Pakistan’s competitiveness among global economies has slightly improved to 129 out of 144 in rankings published yearly by the World Economic Forum (WEF).
According to the ‘Global Competitiveness Report’ 2014-15 released by the WEF on Wednesday, the country remains essentially stable since last year after two consecutive years of steep decline. However, the country obtains low marks in the most critical and basic areas of competitiveness.
The report says that Pakistan’s public institutions are constrained by red tape, widespread corruption, culture of patronage, and lack of property rights protection.
Describing Pakistan’s security situation as “alarming”, the report ranks it third least safe of all countries covered, behind only Yemen and Libya.
On a slightly positive note, the GCI ranks Pakistan 72nd in the financial development pillar and 81st on the business sophistication pillar, which means the country performed comparatively better in the more advanced areas.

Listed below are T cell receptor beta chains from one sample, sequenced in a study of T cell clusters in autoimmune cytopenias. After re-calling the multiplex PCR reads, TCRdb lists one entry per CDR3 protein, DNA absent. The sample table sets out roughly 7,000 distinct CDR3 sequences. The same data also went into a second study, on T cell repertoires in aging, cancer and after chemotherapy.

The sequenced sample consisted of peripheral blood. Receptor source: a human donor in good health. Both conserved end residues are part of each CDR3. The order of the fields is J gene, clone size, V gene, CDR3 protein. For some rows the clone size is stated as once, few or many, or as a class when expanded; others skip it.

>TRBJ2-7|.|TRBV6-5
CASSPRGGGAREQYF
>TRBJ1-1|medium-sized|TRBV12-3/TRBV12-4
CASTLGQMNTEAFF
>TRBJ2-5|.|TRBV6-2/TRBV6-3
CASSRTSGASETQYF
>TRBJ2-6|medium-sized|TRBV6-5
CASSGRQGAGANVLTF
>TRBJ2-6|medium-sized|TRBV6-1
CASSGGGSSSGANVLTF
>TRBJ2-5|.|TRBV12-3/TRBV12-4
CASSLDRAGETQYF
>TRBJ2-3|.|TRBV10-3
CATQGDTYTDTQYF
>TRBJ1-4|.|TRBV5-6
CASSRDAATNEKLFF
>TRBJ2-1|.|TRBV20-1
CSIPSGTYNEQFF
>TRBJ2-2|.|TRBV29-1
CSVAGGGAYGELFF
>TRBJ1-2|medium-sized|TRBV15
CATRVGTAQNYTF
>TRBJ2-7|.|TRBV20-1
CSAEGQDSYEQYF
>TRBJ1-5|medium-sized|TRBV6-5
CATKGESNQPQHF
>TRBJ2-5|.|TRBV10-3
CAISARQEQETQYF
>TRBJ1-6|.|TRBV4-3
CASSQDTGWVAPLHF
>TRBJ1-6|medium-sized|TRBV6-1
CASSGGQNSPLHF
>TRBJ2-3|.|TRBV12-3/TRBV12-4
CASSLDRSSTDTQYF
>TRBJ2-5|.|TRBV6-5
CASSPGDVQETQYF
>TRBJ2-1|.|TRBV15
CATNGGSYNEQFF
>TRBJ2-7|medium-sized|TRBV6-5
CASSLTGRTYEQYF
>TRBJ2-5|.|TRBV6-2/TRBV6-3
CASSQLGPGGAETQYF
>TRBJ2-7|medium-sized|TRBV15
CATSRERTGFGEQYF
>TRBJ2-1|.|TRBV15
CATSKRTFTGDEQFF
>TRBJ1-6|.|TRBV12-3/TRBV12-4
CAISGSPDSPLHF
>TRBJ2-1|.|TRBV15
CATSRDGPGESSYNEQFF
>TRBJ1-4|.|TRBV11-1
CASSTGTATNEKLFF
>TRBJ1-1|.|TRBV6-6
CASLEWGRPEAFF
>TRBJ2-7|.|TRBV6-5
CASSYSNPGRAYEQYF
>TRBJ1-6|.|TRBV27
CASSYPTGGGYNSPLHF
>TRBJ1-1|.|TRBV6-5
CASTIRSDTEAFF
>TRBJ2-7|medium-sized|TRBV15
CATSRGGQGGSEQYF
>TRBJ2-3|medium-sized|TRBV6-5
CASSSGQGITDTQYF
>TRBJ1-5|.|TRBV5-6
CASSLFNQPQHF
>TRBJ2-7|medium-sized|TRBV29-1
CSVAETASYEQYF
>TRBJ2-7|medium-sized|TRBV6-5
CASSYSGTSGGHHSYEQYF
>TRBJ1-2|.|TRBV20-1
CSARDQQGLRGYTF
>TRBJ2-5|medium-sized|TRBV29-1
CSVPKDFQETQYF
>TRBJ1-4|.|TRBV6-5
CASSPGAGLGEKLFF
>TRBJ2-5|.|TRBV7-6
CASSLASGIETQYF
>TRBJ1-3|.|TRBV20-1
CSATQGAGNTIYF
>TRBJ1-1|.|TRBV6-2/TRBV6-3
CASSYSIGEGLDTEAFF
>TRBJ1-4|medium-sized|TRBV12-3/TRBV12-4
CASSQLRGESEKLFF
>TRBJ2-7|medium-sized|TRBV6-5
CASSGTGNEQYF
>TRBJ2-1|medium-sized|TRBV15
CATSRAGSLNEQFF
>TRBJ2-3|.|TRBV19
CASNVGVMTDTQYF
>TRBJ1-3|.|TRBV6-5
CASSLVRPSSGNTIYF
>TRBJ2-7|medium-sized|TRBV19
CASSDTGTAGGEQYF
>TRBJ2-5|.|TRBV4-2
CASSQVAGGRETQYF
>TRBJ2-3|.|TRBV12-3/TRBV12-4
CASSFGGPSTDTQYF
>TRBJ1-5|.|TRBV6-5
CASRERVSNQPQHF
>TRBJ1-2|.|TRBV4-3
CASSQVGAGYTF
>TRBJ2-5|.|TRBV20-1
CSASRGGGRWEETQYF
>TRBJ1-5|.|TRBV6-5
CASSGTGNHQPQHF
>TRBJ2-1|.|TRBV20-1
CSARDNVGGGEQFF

The most problematic areas in doing business in Pakistan stipulated in the report include corruption as the leading factor, along with, policy instability, access to financing, inefficient government bureaucracy, inflation, inadequate supply of infrastructure, government instability/coups, crime and theft, inadequately educated workforce, tax rates, tax regulations, poor public health and insufficient capacity to innovate.
The country’s macroeconomic situation did improve slightly on the back of lower inflation rate and a smaller budget deficit, but it is still dismal at 137th.